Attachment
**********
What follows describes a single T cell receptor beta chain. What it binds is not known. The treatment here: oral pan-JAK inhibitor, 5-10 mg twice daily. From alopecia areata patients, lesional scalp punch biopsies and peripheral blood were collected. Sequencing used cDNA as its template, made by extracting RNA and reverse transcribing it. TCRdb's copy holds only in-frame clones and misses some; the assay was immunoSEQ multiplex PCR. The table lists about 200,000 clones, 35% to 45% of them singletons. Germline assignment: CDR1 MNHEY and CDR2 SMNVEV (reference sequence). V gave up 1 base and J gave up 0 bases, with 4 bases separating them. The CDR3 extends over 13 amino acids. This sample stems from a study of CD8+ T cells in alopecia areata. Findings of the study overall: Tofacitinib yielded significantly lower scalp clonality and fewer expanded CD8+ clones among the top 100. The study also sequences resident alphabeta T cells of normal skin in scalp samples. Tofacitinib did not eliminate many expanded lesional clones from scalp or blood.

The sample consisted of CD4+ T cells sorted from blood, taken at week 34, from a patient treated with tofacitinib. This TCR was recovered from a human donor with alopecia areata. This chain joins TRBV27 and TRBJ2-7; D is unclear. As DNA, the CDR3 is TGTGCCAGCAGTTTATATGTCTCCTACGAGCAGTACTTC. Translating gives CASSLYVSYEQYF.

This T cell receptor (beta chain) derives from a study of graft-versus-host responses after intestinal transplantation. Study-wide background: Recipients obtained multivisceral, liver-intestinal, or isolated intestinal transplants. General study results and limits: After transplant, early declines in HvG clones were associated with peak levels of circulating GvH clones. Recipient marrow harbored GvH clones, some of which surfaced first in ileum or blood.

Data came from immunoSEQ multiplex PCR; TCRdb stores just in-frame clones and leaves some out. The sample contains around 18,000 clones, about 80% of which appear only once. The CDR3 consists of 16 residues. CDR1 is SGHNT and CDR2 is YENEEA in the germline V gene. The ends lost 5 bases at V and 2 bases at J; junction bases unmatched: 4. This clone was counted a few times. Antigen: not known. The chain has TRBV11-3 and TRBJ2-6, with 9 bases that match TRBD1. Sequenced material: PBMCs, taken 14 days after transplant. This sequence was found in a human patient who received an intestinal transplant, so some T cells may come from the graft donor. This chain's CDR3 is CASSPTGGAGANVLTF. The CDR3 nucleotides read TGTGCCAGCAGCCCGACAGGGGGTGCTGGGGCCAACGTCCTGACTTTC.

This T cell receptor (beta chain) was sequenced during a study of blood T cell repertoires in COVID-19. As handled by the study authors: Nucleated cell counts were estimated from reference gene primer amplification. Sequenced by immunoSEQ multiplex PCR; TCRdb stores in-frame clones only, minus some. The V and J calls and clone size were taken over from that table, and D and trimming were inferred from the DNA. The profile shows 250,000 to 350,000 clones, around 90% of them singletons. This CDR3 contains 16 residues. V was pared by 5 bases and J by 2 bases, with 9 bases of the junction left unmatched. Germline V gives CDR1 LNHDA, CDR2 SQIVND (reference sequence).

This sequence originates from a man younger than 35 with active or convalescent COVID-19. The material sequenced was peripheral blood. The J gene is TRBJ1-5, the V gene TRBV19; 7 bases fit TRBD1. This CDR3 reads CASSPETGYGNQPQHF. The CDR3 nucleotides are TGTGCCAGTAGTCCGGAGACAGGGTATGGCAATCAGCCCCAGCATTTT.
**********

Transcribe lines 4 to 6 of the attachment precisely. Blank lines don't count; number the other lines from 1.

Data came from immunoSEQ multiplex PCR; TCRdb stores just in-frame clones and leaves some out. The sample contains around 18,000 clones, about 80% of which appear only once. The CDR3 consists of 16 residues. CDR1 is SGHNT and CDR2 is YENEEA in the germline V gene. The ends lost 5 bases at V and 2 bases at J; junction bases unmatched: 4. This clone was counted a few times. Antigen: not known. The chain has TRBV11-3 and TRBJ2-6, with 9 bases that match TRBD1. Sequenced material: PBMCs, taken 14 days after transplant. This sequence was found in a human patient who received an intestinal transplant, so some T cells may come from the graft donor. This chain's CDR3 is CASSPTGGAGANVLTF. The CDR3 nucleotides read TGTGCCAGCAGCCCGACAGGGGGTGCTGGGGCCAACGTCCTGACTTTC.

This T cell receptor (beta chain) was sequenced during a study of blood T cell repertoires in COVID-19. As handled by the study authors: Nucleated cell counts were estimated from reference gene primer amplification. Sequenced by immunoSEQ multiplex PCR; TCRdb stores in-frame clones only, minus some. The V and J calls and clone size were taken over from that table, and D and trimming were inferred from the DNA. The profile shows 250,000 to 350,000 clones, around 90% of them singletons. This CDR3 contains 16 residues. V was pared by 5 bases and J by 2 bases, with 9 bases of the junction left unmatched. Germline V gives CDR1 LNHDA, CDR2 SQIVND (reference sequence).

This sequence originates from a man younger than 35 with active or convalescent COVID-19. The material sequenced was peripheral blood. The J gene is TRBJ1-5, the V gene TRBV19; 7 bases fit TRBD1. This CDR3 reads CASSPETGYGNQPQHF. The CDR3 nucleotides are TGTGCCAGTAGTCCGGAGACAGGGTATGGCAATCAGCCCCAGCATTTT.